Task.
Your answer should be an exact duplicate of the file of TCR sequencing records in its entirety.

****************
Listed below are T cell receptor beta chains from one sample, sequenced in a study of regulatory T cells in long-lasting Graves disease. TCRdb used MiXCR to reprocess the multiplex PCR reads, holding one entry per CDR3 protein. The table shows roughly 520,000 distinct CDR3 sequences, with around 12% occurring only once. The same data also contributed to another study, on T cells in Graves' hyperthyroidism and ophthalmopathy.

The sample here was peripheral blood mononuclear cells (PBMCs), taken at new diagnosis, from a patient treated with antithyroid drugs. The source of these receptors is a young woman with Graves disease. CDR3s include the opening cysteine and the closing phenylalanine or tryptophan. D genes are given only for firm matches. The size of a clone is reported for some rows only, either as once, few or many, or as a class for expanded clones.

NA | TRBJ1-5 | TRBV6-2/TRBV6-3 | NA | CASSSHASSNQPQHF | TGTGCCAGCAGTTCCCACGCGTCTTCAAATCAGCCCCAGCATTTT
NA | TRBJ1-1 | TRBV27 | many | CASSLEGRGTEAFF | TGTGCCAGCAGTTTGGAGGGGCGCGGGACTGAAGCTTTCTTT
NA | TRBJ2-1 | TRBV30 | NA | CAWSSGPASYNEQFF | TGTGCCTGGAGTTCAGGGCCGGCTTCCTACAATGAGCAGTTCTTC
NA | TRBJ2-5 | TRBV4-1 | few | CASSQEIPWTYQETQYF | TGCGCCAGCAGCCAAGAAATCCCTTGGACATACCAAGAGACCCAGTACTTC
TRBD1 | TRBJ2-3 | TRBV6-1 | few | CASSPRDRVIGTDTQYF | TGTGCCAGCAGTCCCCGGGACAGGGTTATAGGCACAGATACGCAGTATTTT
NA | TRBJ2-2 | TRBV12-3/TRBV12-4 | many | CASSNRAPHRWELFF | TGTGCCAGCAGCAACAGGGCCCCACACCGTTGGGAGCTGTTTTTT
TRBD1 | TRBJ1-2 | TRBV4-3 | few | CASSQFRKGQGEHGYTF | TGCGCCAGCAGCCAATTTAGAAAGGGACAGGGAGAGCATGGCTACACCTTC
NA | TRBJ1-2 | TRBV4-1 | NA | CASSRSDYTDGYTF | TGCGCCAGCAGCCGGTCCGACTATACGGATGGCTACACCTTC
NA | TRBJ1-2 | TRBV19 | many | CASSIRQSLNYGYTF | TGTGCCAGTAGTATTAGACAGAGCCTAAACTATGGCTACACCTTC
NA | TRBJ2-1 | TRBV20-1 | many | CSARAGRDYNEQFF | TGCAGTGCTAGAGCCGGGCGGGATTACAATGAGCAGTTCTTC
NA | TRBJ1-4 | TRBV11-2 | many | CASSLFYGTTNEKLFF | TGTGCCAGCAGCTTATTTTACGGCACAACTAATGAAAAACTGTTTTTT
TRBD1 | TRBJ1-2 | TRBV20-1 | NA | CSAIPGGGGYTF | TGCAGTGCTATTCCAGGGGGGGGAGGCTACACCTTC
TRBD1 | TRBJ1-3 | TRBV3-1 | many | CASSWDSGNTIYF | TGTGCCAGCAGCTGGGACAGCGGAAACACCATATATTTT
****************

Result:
Listed below are T cell receptor beta chains from one sample, sequenced in a study of regulatory T cells in long-lasting Graves disease. TCRdb used MiXCR to reprocess the multiplex PCR reads, holding one entry per CDR3 protein. The table shows roughly 520,000 distinct CDR3 sequences, with around 12% occurring only once. The same data also contributed to another study, on T cells in Graves' hyperthyroidism and ophthalmopathy.

The sample here was peripheral blood mononuclear cells (PBMCs), taken at new diagnosis, from a patient treated with antithyroid drugs. The source of these receptors is a young woman with Graves disease. CDR3s include the opening cysteine and the closing phenylalanine or tryptophan. D genes are given only for firm matches. The size of a clone is reported for some rows only, either as once, few or many, or as a class for expanded clones.

NA | TRBJ1-5 | TRBV6-2/TRBV6-3 | NA | CASSSHASSNQPQHF | TGTGCCAGCAGTTCCCACGCGTCTTCAAATCAGCCCCAGCATTTT
NA | TRBJ1-1 | TRBV27 | many | CASSLEGRGTEAFF | TGTGCCAGCAGTTTGGAGGGGCGCGGGACTGAAGCTTTCTTT
NA | TRBJ2-1 | TRBV30 | NA | CAWSSGPASYNEQFF | TGTGCCTGGAGTTCAGGGCCGGCTTCCTACAATGAGCAGTTCTTC
NA | TRBJ2-5 | TRBV4-1 | few | CASSQEIPWTYQETQYF | TGCGCCAGCAGCCAAGAAATCCCTTGGACATACCAAGAGACCCAGTACTTC
TRBD1 | TRBJ2-3 | TRBV6-1 | few | CASSPRDRVIGTDTQYF | TGTGCCAGCAGTCCCCGGGACAGGGTTATAGGCACAGATACGCAGTATTTT
NA | TRBJ2-2 | TRBV12-3/TRBV12-4 | many | CASSNRAPHRWELFF | TGTGCCAGCAGCAACAGGGCCCCACACCGTTGGGAGCTGTTTTTT
TRBD1 | TRBJ1-2 | TRBV4-3 | few | CASSQFRKGQGEHGYTF | TGCGCCAGCAGCCAATTTAGAAAGGGACAGGGAGAGCATGGCTACACCTTC
NA | TRBJ1-2 | TRBV4-1 | NA | CASSRSDYTDGYTF | TGCGCCAGCAGCCGGTCCGACTATACGGATGGCTACACCTTC
NA | TRBJ1-2 | TRBV19 | many | CASSIRQSLNYGYTF | TGTGCCAGTAGTATTAGACAGAGCCTAAACTATGGCTACACCTTC
NA | TRBJ2-1 | TRBV20-1 | many | CSARAGRDYNEQFF | TGCAGTGCTAGAGCCGGGCGGGATTACAATGAGCAGTTCTTC
NA | TRBJ1-4 | TRBV11-2 | many | CASSLFYGTTNEKLFF | TGTGCCAGCAGCTTATTTTACGGCACAACTAATGAAAAACTGTTTTTT
TRBD1 | TRBJ1-2 | TRBV20-1 | NA | CSAIPGGGGYTF | TGCAGTGCTATTCCAGGGGGGGGAGGCTACACCTTC
TRBD1 | TRBJ1-3 | TRBV3-1 | many | CASSWDSGNTIYF | TGTGCCAGCAGCTGGGACAGCGGAAACACCATATATTTT